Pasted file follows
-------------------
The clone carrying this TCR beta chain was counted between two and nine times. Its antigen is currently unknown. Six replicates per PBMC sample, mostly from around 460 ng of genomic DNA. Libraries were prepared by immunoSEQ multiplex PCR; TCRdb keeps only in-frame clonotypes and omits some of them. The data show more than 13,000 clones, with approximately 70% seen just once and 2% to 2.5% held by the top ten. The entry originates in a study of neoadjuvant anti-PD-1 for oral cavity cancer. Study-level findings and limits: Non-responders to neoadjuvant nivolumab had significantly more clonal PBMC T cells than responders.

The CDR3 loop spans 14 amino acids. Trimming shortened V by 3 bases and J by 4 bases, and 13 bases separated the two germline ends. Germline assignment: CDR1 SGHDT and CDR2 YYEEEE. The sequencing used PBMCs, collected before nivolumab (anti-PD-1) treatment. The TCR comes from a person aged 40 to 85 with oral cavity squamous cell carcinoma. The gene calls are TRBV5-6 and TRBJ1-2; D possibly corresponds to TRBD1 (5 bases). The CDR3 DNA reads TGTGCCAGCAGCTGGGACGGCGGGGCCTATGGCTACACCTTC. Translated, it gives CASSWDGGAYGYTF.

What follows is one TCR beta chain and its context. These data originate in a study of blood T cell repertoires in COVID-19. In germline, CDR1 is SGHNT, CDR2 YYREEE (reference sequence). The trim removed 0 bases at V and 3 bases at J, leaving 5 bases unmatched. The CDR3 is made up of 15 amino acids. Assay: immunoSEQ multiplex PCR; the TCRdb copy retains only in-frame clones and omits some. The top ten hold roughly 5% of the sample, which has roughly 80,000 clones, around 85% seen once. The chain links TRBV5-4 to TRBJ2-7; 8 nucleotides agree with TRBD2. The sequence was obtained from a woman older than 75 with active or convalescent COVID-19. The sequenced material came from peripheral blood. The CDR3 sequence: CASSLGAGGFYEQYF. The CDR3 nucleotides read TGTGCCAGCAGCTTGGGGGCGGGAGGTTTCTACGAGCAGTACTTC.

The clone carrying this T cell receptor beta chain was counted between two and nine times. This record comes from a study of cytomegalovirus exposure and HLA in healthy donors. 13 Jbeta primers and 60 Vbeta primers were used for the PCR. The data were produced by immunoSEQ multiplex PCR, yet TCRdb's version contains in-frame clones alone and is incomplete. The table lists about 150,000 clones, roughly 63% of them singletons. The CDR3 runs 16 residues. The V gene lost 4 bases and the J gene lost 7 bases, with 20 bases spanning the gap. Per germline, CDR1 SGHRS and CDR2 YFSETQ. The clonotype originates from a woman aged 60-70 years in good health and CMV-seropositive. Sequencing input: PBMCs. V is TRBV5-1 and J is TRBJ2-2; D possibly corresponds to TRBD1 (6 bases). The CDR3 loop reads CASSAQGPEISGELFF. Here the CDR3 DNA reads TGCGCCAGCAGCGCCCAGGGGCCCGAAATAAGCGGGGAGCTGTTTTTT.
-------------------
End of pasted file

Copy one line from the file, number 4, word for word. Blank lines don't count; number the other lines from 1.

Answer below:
The clone carrying this T cell receptor beta chain was counted between two and nine times. This record comes from a study of cytomegalovirus exposure and HLA in healthy donors. 13 Jbeta primers and 60 Vbeta primers were used for the PCR. The data were produced by immunoSEQ multiplex PCR, yet TCRdb's version contains in-frame clones alone and is incomplete. The table lists about 150,000 clones, roughly 63% of them singletons. The CDR3 runs 16 residues. The V gene lost 4 bases and the J gene lost 7 bases, with 20 bases spanning the gap. Per germline, CDR1 SGHRS and CDR2 YFSETQ. The clonotype originates from a woman aged 60-70 years in good health and CMV-seropositive. Sequencing input: PBMCs. V is TRBV5-1 and J is TRBJ2-2; D possibly corresponds to TRBD1 (6 bases). The CDR3 loop reads CASSAQGPEISGELFF. Here the CDR3 DNA reads TGCGCCAGCAGCGCCCAGGGGCCCGAAATAAGCGGGGAGCTGTTTTTT.